'On the Beach at Night Alone' ('Bamui haebyun-eoseo honja'): Film Review | Berlin 2017

Courtesy of Finecut
Kim Min-hee in 'On the Beach at Night Alone'

South Korean director Hong Sang-soo returns to his master theme of what love means in men and women’s lives in this film starring Kim Min-hee as an actress who has an affair with a director.

Film after film, South Korean indie auteur Hong Sang-soo has examined the meaning of love in his characters’ lives, as man meets woman with subtle fugue-like variations. When it’s not soporific, On the Beach at Night Alone (Bamui haebyun-eoseo honja) is a wryly observant study of a young actress whose affair with a married filmmaker has left her with the wrenching pain of loss and longing. Shot on a budget on a handful of locations in Germany and South Korea, the story is scarce to non-existent, but Kim Min-hee in the main role keeps the audience awake, waiting for her next socially uncensored outburst of truth. The forecast is for limited appeal beyond the edgiest art house audiences.

To even call the film a study or a portrait may be going too far. It’s more a series of Rohmer-like scenes from a life which casually reveal something about the characters, who do very little, but talk a lot about themselves. Gathered around a dining table, they scream their feelings as the bottles of Soju wine accumulate in front of them.

It’s an oddly oblique way to make movies, but Hong gets under their skin to find the profound loneliness at the heart of all relationships. His recent work chooses a young woman's point of view. On the Beach at Night Alone comfortably nestles between his dissection of the encounter between a famous filmmaker and a young painter (who was also played by Kim) in Right Now, Wrong Then, and the tormented romance between a student and her teacher in Nobody’s Daughter Haewon.

Here Kim, who got notices as the beautiful Japanese heiress in Park Chan-wook’s The Handmaiden, has the film practically to herself. Her Young-hee vaunts a modern aplomb and a desire to live her own way that makes her easy to identify with. We first meet her on a visit to Hamburg, where she is simultaneously waiting for her lover to come to her and trying to convince herself it doesn’t matter. She bounces inconsequential dialogue off an older woman friend, who has been there for a decade. She even considers moving to Germany and seems surprised when her friend declines to share her apartment.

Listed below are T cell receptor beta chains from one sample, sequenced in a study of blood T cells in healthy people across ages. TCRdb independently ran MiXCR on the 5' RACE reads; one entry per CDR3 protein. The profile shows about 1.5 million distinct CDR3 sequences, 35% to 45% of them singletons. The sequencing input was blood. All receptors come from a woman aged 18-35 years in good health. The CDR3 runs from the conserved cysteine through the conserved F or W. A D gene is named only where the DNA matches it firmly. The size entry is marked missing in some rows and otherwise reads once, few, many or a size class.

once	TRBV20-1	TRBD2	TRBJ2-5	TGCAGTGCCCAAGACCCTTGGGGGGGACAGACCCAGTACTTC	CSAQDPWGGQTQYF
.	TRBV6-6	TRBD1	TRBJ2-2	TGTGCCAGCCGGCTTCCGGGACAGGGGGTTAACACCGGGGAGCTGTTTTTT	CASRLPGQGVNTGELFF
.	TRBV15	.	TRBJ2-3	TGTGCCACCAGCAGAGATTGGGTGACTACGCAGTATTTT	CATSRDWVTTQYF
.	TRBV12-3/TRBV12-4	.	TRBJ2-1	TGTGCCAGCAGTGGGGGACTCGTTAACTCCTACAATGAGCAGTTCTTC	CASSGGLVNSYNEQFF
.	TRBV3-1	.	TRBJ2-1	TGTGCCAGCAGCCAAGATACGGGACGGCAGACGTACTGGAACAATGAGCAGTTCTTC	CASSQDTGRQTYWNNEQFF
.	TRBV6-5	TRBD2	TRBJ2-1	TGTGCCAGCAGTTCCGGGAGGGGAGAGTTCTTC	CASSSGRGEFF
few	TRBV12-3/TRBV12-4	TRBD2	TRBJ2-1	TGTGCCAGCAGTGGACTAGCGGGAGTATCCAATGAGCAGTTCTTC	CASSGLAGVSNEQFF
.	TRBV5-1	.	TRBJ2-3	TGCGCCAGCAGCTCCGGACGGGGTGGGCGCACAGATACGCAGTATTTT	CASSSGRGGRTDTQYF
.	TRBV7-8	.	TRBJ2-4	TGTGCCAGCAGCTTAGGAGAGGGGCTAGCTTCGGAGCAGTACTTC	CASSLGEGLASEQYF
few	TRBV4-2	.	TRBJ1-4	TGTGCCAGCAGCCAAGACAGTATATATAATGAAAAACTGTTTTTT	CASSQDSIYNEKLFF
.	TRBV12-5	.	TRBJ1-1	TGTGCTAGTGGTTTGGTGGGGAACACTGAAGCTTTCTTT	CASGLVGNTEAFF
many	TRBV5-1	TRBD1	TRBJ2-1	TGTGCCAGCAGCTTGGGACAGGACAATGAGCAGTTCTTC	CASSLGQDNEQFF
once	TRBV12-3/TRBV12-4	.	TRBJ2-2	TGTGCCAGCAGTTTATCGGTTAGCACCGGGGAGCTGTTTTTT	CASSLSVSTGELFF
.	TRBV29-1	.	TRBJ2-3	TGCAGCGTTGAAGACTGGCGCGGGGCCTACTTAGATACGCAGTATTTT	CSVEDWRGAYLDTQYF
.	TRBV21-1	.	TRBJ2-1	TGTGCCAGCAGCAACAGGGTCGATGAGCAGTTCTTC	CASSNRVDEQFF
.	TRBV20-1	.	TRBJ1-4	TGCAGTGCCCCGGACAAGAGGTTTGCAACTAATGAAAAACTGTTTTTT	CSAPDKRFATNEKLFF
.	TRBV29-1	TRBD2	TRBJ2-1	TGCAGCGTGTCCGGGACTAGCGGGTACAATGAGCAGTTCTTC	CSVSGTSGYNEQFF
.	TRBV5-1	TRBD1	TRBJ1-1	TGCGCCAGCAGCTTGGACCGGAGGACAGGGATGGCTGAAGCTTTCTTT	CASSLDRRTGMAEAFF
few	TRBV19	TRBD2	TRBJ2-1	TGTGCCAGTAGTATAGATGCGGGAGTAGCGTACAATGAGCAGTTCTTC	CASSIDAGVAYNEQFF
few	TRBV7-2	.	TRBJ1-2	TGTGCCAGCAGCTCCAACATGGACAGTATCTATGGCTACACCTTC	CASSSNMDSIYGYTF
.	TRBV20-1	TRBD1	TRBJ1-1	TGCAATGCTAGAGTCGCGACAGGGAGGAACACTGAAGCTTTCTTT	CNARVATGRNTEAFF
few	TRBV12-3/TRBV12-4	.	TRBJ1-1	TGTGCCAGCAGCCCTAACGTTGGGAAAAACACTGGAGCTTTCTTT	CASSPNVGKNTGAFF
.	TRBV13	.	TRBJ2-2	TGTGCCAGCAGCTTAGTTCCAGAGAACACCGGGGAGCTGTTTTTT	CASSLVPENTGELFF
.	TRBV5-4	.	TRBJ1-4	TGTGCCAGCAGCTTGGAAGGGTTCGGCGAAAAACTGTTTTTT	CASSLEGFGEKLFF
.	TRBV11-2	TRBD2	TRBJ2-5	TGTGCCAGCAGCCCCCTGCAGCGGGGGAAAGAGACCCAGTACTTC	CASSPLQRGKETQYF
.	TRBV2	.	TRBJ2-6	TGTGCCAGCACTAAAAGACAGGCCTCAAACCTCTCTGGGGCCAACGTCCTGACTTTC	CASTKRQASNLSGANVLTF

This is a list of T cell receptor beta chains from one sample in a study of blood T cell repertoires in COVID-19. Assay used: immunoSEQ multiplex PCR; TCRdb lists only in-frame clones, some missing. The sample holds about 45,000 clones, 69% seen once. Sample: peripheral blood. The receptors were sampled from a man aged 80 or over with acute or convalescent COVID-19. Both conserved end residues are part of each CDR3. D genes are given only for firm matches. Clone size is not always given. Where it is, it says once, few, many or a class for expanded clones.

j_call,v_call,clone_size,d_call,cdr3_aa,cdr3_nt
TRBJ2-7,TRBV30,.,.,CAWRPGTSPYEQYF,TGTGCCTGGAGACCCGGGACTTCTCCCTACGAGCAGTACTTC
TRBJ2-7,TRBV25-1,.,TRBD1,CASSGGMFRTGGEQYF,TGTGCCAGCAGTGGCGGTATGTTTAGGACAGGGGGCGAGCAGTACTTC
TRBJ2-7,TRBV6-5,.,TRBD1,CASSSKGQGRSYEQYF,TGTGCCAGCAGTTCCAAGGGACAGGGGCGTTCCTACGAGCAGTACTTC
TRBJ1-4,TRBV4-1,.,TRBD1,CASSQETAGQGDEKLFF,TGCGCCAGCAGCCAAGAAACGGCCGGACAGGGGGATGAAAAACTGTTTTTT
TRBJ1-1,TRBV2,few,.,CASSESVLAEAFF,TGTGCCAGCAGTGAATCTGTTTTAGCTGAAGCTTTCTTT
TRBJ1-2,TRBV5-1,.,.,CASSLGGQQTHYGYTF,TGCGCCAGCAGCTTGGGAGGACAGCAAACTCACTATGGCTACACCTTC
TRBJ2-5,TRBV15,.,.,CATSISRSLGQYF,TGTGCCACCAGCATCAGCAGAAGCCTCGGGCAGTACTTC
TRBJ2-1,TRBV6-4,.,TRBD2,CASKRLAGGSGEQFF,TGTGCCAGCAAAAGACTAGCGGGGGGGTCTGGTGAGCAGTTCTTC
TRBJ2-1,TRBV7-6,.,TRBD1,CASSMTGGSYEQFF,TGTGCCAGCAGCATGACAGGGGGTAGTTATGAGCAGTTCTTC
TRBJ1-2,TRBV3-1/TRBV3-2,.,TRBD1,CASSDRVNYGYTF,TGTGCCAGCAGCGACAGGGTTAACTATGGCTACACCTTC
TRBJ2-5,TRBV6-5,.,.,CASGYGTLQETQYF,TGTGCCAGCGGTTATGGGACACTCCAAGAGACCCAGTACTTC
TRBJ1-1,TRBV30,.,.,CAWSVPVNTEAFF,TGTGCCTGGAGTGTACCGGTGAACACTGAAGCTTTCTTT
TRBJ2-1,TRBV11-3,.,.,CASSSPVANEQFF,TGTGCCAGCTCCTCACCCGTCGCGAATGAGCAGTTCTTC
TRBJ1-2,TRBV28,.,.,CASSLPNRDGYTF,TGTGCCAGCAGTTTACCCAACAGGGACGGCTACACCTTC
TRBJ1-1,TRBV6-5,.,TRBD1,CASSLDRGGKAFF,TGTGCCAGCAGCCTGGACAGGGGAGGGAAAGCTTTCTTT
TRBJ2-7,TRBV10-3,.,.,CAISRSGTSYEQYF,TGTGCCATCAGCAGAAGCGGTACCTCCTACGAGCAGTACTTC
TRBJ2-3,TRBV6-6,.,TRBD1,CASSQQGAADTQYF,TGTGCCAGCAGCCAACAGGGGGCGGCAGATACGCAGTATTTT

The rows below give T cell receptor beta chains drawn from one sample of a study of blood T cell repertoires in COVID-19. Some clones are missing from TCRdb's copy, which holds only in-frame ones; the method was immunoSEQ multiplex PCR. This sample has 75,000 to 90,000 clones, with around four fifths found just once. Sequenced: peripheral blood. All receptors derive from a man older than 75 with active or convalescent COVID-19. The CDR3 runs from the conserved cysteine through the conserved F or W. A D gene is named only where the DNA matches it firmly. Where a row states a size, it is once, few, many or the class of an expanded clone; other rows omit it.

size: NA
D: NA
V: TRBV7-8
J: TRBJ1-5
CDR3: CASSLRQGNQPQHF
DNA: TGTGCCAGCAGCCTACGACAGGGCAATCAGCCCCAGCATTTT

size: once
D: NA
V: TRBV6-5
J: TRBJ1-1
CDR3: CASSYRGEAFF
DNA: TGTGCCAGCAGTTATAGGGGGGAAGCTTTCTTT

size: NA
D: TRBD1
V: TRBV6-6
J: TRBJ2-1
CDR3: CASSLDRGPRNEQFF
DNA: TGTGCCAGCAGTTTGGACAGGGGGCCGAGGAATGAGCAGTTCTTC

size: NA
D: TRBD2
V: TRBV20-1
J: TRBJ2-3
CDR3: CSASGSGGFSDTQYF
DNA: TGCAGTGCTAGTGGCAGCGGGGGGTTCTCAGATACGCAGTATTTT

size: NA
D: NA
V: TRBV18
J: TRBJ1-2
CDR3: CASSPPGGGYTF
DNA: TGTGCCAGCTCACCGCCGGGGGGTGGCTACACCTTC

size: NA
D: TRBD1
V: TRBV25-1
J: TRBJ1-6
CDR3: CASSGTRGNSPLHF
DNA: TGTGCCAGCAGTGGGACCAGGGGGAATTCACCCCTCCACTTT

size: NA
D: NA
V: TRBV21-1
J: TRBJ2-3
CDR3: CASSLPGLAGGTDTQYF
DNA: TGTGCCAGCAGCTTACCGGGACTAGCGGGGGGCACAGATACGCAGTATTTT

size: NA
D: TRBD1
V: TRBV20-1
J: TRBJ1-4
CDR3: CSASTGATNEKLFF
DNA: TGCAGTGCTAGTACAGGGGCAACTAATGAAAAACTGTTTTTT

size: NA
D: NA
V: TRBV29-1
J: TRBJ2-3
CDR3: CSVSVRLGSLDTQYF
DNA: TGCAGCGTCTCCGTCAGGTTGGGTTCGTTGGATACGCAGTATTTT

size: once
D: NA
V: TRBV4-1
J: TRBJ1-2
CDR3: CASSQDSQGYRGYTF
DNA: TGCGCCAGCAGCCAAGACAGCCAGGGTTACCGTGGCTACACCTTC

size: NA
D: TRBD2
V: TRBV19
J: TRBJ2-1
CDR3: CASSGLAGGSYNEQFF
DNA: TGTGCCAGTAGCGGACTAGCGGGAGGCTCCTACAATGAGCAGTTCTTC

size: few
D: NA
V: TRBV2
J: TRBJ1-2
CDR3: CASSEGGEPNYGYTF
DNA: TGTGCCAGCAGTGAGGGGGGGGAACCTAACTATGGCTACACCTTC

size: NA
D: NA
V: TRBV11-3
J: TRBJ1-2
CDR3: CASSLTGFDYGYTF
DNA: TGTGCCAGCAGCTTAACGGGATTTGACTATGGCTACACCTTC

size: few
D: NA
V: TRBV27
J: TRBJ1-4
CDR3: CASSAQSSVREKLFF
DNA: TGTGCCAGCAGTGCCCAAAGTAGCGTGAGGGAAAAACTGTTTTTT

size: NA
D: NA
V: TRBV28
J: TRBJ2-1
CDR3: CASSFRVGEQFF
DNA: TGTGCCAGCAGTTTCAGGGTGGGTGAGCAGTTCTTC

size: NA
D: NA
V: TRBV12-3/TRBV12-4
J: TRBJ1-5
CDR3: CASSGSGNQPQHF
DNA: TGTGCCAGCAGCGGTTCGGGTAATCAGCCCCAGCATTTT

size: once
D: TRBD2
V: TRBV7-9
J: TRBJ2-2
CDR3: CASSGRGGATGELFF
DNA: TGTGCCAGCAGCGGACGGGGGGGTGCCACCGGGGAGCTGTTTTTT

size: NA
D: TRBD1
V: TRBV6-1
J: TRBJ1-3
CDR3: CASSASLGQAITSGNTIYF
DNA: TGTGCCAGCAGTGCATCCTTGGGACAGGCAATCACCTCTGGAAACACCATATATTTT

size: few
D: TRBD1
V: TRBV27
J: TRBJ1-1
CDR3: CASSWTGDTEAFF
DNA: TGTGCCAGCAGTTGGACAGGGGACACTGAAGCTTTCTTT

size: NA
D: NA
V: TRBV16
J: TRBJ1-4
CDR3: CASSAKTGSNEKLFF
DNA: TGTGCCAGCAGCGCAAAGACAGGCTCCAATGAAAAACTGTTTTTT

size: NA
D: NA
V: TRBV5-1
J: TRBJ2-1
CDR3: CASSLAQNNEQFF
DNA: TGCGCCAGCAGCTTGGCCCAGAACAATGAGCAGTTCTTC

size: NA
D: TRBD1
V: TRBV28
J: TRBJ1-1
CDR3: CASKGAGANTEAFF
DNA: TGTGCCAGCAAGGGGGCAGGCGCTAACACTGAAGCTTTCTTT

Typically, Hong’s extremely glancing screenplay only reveals, much later, how this turns out. Instead, the two women visit a German couple; the man (film critic Mark Peranson in a laid-back cameo) is presumably Young-hee’s friend’s ex-husband, judging by her nervousness. Their relationship just died out after 10 years from a lack of desire, which the passionate Young-hee still has plenty of. All this is before we discover she is a talented actress who is taking a break from her screen career to pursue an affair with an older, married filmmaker.

The four of them drive to a gray winter beach, where the first "chapter" of the film enigmatically concludes with a circular camera pan and Young-hee apparently passed out, though it is far from clear what happened. We next find her back in Korea, this time visiting a beach town off-season and on her own. Her love affair, we will learn, is formally over, but its emotional effects linger on; smoking a cigarette, she sings a song to herself about love and yearning.

No film by Hong, the master of excruciating social moments, would be complete without drunken dinner parties, and a pair furnish the key payoff scenes. The film's slow, do-nothing pace vanishes in some piercing psychological revelations.

Two old acquaintances who run a local film theater gently come on to Young-hee in a humorous wink at another well-trodden theme from Hong’s work, male narcissism and emotional immaturity. When she goes out with them and their wives and gets drunk over dinner, she proceeds to insult most of the company, telling them they’re “not qualified to love.” But she’s so charming — and apparently still a bankable name that can be exploited — they forgive her.

The best is saved for last. Finding her only solace in nature, Young-hee is found sleeping on the cold beach by her lover’s assistant and from him discovers her ex is in town shooting a new film. With no further ado, we find them at dinner in a restaurant, already loaded with alcohol and ready to fire the final salvos at each other and themselves. When the director reads a passage about them, probably from his own book, and breaks down in tears, it’s clear he’s still broken-hearted, but also that his great love for Young-hee revolves around his own ego.

As usual, the camerawork is peppered with disturbing zooms which are almost as irritating as the characters’ universal habit of answering questions with other questions. Otherwise, the maverick framing is a pleasurable tease, excluding what you most want to see. Cinematography by Kim Hung-koo and Park Hong-yeol is melancholy, shot under gray winter skies, where even nature seems to be shedding a tear to the accompaniment of Franz Schubert’s deeply moving "Cello Quintet."

Production company: Jeonwonsa Film Company
Cast: Kim Min-hee, Seo Young-hwa, Jung Jae-young, Moon Sung-keun, Kwon Hae-hyo, Song Seon-mi
Director-producer-screenwriter: Hong Sang-soo
Directors of photography: Kim Hung-koo, Park Hong-yeol
Editor: Hahm Sung-won
Venue: Berlin International Film Festival

World sales: Finecut

104 minutes

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